Digital public defence: Madleen Orumaa

MSc Madleen Orumaa at Institute of Clinical Medicine will be defending the thesis "Time trends of selected HPV-related diseases in Norway and the impact of HPV multi-cohort vaccination using real-world data from population-based registries" for the degree of PhD (Philosophiae Doctor).

Time and place

Sep. 3, 2020 10:30 AM, Zoom

The public defence will be held as a video conference over Zoom.

The digital defence will follow regular procedure as far as possible, hence it will be open to the public and the audience can ask ex auditorio questions when invited to do so.

Read more about the digital public defende at the University of Oslo web page

Digital Trial lecture

September 3rd 2020, 08:30 AM, Zoom

"Epidemiology and prevention of anal cancer: analogies with elimination of cervical cancer as a public health problem"

Adjudication committee

First opponent: Professor Suzanne Marie Garland, University of Melbourne Medical School, Australia

Second opponent: Group Head Gary Clifford, International Agency for Research on  Cancer, World Health Organization, Lyon, France

Third member and chair of the evaluation committee: Associate Professor Tone Kristin Omsland, Institute of Health and Society, University of Oslo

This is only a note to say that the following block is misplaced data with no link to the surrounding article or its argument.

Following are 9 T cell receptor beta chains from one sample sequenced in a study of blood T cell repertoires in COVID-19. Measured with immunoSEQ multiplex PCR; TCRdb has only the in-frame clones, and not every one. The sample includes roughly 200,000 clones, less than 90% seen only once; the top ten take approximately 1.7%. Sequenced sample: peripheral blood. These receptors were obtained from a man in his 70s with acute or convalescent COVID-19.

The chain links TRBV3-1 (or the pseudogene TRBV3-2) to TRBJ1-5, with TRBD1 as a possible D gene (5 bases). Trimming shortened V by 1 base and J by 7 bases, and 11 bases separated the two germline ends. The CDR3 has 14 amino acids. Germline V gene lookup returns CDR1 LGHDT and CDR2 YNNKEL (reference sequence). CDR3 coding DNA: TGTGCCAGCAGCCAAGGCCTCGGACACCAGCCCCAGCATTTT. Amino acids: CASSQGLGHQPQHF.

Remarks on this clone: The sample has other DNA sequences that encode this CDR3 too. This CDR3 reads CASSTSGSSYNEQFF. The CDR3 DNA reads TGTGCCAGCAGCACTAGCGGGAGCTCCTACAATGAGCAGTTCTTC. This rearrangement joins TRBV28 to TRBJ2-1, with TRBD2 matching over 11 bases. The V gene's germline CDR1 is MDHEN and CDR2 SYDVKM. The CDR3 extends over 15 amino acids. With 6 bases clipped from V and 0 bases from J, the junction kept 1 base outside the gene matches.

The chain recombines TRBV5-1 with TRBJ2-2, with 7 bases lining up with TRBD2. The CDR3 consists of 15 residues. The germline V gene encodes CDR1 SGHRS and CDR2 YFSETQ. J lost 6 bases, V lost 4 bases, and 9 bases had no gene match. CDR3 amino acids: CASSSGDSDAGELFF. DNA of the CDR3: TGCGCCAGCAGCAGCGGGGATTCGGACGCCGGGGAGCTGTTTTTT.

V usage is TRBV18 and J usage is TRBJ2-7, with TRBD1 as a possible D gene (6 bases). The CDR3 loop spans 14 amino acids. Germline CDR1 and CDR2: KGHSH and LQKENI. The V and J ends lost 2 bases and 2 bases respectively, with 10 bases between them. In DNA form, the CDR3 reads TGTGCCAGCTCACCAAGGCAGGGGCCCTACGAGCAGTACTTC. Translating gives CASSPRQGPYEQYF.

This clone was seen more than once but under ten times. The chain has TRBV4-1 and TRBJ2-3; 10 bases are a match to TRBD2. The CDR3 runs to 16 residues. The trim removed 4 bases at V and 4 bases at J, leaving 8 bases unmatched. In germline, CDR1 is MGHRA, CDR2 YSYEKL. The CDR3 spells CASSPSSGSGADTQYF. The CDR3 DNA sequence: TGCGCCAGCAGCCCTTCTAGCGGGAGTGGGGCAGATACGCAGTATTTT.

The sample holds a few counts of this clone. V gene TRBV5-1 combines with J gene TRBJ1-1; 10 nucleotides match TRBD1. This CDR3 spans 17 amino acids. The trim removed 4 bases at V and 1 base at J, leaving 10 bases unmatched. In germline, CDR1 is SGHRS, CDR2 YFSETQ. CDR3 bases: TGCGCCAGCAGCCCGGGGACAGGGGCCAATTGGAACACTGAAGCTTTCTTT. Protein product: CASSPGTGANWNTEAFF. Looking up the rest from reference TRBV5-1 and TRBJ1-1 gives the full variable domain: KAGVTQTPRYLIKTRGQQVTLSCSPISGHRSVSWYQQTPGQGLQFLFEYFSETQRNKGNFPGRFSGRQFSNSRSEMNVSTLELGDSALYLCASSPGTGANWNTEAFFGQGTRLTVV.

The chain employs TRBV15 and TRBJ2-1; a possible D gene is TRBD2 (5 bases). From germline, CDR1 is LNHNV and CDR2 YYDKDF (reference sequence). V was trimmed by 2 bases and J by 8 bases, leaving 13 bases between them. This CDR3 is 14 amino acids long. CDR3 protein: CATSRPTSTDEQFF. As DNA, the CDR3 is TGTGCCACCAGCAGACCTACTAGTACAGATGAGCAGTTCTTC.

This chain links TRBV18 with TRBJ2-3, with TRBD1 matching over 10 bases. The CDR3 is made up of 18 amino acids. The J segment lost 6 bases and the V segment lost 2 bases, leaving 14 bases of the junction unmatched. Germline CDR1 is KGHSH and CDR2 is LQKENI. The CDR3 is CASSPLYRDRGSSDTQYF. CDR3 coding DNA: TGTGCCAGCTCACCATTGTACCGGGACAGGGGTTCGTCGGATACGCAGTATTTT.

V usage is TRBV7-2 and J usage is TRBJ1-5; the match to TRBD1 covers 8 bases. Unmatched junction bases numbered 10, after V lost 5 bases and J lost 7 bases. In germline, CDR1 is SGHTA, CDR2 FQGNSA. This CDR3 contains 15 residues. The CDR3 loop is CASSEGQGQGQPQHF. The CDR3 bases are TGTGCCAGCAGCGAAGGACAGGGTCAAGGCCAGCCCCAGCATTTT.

Chair of defence

Professor Emeritus Per Nafstad, Institute of Health and Society, University of Oslo

Principal supervisor

Mari Nygård, Cancer Registry of Norway, Oslo


Infection with human papillomavirus (HPV) is very common, and there are hundreds of different HPV types.

The majority of these types are harmless and may cause warts on hands, feet, and genitals, while some types may cause cancer after persistent infection. Increasing trends in the incidence of cervical precancer and HPV-related cancer have been attributed to increasing exposure to HPV in the population.

Vaccines against HPV infection which may cause cancer or genital warts have been available for more than ten years and they have shown high effectiveness against persistent HPV infection, cervical precancer and genital warts. 

The data analyzed in this thesis was obtained from eight Norwegian and four Danish high-quality population-based registries.

The overall aim of this thesis was to investigate temporal trends in the epidemiology of three HPV-related diseases (cervical precancer, penile cancer, and genital warts) in Norway.  In addition, the impact of HPV multi-cohort vaccination was investigated by comparing incidence trends of genital warts between Norway and Denmark.